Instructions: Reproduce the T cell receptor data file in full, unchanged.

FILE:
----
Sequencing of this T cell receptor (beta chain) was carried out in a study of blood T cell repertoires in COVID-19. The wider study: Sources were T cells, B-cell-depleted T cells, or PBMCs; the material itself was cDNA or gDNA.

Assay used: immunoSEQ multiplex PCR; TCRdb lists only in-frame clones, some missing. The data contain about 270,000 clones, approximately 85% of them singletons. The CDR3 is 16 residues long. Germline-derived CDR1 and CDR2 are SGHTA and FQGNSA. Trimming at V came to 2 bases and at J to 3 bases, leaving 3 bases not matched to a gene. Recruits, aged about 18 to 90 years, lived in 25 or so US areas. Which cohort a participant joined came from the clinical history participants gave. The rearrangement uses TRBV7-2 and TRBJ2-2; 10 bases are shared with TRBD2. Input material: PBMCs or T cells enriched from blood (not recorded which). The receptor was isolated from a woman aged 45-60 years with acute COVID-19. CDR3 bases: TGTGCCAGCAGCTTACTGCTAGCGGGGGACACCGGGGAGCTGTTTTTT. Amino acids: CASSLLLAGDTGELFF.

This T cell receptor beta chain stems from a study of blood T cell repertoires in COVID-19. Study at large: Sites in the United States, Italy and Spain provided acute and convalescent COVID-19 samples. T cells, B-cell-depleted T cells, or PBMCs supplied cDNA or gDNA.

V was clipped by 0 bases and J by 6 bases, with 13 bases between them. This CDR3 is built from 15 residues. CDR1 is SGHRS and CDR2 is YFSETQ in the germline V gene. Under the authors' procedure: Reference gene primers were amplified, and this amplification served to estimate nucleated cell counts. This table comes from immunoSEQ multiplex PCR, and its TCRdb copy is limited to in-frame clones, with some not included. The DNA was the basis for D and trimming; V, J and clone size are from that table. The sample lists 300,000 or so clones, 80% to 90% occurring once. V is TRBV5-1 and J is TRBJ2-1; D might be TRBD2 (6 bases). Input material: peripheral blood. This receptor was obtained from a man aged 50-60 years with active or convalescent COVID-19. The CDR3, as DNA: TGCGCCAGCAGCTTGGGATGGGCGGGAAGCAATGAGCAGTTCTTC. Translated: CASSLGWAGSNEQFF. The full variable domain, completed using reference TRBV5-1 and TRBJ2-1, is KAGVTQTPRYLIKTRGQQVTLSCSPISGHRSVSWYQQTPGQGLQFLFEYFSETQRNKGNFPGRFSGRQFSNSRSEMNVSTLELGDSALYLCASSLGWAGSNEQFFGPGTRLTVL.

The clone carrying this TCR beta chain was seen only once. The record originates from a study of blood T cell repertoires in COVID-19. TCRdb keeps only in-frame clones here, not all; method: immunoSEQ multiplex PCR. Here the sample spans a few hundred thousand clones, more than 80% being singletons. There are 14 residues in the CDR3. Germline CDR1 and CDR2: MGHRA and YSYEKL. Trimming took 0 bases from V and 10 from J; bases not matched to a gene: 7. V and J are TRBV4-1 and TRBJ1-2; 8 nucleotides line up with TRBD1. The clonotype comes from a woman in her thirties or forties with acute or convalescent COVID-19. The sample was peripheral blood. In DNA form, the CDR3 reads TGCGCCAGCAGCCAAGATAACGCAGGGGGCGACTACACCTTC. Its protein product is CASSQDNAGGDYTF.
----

Sequencing of this T cell receptor (beta chain) was carried out in a study of blood T cell repertoires in COVID-19. The wider study: Sources were T cells, B-cell-depleted T cells, or PBMCs; the material itself was cDNA or gDNA.

Assay used: immunoSEQ multiplex PCR; TCRdb lists only in-frame clones, some missing. The data contain about 270,000 clones, approximately 85% of them singletons. The CDR3 is 16 residues long. Germline-derived CDR1 and CDR2 are SGHTA and FQGNSA. Trimming at V came to 2 bases and at J to 3 bases, leaving 3 bases not matched to a gene. Recruits, aged about 18 to 90 years, lived in 25 or so US areas. Which cohort a participant joined came from the clinical history participants gave. The rearrangement uses TRBV7-2 and TRBJ2-2; 10 bases are shared with TRBD2. Input material: PBMCs or T cells enriched from blood (not recorded which). The receptor was isolated from a woman aged 45-60 years with acute COVID-19. CDR3 bases: TGTGCCAGCAGCTTACTGCTAGCGGGGGACACCGGGGAGCTGTTTTTT. Amino acids: CASSLLLAGDTGELFF.

This T cell receptor beta chain stems from a study of blood T cell repertoires in COVID-19. Study at large: Sites in the United States, Italy and Spain provided acute and convalescent COVID-19 samples. T cells, B-cell-depleted T cells, or PBMCs supplied cDNA or gDNA.

V was clipped by 0 bases and J by 6 bases, with 13 bases between them. This CDR3 is built from 15 residues. CDR1 is SGHRS and CDR2 is YFSETQ in the germline V gene. Under the authors' procedure: Reference gene primers were amplified, and this amplification served to estimate nucleated cell counts. This table comes from immunoSEQ multiplex PCR, and its TCRdb copy is limited to in-frame clones, with some not included. The DNA was the basis for D and trimming; V, J and clone size are from that table. The sample lists 300,000 or so clones, 80% to 90% occurring once. V is TRBV5-1 and J is TRBJ2-1; D might be TRBD2 (6 bases). Input material: peripheral blood. This receptor was obtained from a man aged 50-60 years with active or convalescent COVID-19. The CDR3, as DNA: TGCGCCAGCAGCTTGGGATGGGCGGGAAGCAATGAGCAGTTCTTC. Translated: CASSLGWAGSNEQFF. The full variable domain, completed using reference TRBV5-1 and TRBJ2-1, is KAGVTQTPRYLIKTRGQQVTLSCSPISGHRSVSWYQQTPGQGLQFLFEYFSETQRNKGNFPGRFSGRQFSNSRSEMNVSTLELGDSALYLCASSLGWAGSNEQFFGPGTRLTVL.

The clone carrying this TCR beta chain was seen only once. The record originates from a study of blood T cell repertoires in COVID-19. TCRdb keeps only in-frame clones here, not all; method: immunoSEQ multiplex PCR. Here the sample spans a few hundred thousand clones, more than 80% being singletons. There are 14 residues in the CDR3. Germline CDR1 and CDR2: MGHRA and YSYEKL. Trimming took 0 bases from V and 10 from J; bases not matched to a gene: 7. V and J are TRBV4-1 and TRBJ1-2; 8 nucleotides line up with TRBD1. The clonotype comes from a woman in her thirties or forties with acute or convalescent COVID-19. The sample was peripheral blood. In DNA form, the CDR3 reads TGCGCCAGCAGCCAAGATAACGCAGGGGGCGACTACACCTTC. Its protein product is CASSQDNAGGDYTF.